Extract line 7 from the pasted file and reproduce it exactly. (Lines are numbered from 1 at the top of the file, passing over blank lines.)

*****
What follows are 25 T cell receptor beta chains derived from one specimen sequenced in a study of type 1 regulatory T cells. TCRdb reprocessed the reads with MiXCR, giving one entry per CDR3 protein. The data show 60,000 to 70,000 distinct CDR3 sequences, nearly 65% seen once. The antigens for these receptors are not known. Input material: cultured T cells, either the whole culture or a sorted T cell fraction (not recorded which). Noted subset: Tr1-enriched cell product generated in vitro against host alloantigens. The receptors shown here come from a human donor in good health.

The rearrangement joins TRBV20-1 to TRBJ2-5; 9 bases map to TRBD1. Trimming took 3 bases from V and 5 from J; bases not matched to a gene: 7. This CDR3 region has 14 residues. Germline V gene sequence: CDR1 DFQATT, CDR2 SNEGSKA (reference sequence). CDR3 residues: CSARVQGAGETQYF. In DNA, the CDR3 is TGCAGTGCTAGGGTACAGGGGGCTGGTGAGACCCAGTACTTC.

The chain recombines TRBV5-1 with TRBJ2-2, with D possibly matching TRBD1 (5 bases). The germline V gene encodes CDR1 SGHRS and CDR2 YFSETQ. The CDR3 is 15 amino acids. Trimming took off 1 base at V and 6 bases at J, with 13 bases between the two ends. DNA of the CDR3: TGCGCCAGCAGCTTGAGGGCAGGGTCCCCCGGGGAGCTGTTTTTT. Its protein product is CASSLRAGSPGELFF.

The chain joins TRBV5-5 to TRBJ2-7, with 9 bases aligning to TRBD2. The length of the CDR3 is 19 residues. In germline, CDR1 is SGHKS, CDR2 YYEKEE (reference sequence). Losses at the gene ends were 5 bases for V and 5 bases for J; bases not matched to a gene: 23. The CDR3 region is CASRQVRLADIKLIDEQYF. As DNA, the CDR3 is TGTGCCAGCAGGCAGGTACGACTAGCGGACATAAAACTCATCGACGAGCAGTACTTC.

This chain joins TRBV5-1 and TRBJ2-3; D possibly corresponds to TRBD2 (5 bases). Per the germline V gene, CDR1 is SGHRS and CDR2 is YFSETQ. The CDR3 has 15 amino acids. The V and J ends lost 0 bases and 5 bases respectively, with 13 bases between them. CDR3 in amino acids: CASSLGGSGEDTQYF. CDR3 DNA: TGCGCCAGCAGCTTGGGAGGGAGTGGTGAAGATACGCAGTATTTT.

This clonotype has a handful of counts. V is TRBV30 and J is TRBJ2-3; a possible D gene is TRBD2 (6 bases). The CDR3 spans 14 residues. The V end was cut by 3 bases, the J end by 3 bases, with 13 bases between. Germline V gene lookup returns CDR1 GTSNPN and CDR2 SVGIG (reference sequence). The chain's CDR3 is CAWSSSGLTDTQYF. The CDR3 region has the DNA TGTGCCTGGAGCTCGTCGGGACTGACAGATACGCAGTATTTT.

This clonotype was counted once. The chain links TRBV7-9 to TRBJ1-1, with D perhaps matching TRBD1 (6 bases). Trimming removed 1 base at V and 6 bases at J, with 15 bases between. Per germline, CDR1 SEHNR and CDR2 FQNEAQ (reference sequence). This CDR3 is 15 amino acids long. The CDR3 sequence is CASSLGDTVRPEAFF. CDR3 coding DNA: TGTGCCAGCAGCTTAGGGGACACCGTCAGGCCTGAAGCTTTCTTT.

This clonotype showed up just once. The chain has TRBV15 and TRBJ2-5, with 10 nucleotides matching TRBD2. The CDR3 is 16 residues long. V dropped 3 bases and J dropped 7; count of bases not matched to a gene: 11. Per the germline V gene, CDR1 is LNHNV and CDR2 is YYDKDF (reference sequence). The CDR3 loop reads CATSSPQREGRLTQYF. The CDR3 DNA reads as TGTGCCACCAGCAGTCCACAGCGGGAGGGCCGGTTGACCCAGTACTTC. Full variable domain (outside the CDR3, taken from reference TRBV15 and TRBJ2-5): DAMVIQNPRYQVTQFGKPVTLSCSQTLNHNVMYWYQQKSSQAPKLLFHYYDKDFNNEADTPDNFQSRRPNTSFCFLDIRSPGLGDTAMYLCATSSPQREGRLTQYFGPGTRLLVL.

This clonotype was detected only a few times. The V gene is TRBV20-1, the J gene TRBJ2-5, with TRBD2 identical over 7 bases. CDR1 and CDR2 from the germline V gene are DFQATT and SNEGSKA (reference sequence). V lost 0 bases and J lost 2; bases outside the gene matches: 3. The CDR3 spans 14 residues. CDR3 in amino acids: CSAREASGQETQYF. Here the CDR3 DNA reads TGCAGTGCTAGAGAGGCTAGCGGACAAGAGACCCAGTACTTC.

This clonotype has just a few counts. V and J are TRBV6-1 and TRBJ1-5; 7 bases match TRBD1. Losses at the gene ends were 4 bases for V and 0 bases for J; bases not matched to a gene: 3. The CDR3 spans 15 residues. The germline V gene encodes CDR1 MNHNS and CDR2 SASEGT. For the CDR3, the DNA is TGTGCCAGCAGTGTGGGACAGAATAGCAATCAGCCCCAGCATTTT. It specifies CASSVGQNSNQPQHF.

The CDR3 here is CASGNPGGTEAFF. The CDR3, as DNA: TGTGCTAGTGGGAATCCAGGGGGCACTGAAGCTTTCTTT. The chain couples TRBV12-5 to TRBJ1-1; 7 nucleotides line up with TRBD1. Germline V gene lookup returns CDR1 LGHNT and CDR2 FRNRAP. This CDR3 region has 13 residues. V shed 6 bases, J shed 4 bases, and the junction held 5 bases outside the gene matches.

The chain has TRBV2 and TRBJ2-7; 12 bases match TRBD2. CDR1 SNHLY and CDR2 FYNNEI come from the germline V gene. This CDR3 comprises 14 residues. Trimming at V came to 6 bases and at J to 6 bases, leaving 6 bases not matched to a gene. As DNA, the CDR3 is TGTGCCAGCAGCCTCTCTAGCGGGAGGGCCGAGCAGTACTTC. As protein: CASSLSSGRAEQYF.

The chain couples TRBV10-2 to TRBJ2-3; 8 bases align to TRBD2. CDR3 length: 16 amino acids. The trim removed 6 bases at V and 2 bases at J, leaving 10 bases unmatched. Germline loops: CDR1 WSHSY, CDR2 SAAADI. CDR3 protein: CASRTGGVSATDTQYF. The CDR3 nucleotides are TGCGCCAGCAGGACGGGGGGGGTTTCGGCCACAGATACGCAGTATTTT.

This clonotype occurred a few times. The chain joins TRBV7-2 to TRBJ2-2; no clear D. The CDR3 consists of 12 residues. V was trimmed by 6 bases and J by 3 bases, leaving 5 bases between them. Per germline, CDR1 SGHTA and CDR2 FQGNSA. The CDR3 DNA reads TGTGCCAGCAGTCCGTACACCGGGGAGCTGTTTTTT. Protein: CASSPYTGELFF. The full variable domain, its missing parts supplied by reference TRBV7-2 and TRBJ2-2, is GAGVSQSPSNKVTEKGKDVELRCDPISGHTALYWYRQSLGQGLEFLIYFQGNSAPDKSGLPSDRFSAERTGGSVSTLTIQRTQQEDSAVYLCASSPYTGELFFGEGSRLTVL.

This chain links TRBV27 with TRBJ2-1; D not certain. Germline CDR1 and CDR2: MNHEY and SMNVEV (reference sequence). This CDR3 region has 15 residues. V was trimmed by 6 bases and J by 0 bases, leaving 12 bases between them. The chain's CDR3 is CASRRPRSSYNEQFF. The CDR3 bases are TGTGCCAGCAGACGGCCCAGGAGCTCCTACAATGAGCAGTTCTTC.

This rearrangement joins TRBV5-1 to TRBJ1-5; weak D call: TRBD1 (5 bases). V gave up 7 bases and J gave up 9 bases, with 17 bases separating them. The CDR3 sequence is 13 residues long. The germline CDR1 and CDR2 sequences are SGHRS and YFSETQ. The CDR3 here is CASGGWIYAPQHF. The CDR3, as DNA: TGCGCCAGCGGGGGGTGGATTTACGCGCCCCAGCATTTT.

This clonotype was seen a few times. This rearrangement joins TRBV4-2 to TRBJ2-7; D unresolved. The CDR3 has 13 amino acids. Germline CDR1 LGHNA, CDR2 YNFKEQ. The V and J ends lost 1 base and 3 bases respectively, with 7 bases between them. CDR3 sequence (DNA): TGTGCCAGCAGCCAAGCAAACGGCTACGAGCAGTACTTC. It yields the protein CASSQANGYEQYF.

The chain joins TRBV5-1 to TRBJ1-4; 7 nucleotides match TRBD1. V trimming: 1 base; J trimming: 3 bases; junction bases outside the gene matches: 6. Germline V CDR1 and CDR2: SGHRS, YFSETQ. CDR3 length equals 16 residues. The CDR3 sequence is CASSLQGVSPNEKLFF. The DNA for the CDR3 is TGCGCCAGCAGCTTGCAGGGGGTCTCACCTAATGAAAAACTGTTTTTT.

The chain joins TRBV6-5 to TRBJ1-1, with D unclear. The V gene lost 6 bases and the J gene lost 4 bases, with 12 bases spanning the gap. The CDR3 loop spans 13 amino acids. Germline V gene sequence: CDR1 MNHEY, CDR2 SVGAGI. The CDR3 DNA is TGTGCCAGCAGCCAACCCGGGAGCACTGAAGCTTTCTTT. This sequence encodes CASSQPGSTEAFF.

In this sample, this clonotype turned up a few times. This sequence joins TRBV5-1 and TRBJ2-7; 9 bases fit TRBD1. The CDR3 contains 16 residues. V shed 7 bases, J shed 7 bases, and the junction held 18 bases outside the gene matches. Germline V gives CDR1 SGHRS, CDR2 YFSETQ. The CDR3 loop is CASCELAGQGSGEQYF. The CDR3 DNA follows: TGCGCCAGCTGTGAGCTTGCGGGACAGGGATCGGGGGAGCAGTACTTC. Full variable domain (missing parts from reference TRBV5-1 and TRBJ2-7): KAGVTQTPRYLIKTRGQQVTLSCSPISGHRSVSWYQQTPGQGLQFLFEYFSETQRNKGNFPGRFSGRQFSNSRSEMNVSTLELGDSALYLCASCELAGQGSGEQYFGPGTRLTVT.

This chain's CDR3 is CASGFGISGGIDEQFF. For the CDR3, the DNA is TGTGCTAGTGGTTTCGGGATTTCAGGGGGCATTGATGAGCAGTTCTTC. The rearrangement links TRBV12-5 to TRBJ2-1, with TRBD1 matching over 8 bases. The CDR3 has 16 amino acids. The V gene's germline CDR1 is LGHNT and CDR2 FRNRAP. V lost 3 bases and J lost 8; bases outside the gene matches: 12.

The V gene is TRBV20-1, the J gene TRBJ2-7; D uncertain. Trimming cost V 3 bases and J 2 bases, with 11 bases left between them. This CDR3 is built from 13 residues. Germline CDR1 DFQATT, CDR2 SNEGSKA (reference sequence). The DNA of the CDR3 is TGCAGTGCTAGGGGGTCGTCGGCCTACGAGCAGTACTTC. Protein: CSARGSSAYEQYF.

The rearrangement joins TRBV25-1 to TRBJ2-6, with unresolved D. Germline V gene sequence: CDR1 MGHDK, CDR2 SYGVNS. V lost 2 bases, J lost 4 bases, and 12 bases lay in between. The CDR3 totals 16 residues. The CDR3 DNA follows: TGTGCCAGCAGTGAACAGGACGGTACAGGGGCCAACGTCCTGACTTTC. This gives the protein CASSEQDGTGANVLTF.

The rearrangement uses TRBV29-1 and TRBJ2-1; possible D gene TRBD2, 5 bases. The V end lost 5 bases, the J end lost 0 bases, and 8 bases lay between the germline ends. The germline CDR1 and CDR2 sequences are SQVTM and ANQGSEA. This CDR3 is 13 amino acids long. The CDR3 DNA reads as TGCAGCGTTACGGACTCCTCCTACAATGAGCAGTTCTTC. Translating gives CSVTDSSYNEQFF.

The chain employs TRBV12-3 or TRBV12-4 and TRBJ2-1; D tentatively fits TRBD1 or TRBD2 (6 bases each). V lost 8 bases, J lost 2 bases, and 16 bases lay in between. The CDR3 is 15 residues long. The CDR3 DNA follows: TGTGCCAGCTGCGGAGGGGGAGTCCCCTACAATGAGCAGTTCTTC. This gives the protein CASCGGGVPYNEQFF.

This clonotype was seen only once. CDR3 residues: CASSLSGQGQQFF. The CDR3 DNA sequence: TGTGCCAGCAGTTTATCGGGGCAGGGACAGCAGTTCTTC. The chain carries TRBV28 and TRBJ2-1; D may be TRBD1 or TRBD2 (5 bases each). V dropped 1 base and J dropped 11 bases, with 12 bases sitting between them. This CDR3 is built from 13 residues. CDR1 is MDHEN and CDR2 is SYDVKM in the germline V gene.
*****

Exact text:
This clonotype was counted once. The chain links TRBV7-9 to TRBJ1-1, with D perhaps matching TRBD1 (6 bases). Trimming removed 1 base at V and 6 bases at J, with 15 bases between. Per germline, CDR1 SEHNR and CDR2 FQNEAQ (reference sequence). This CDR3 is 15 amino acids long. The CDR3 sequence is CASSLGDTVRPEAFF. CDR3 coding DNA: TGTGCCAGCAGCTTAGGGGACACCGTCAGGCCTGAAGCTTTCTTT.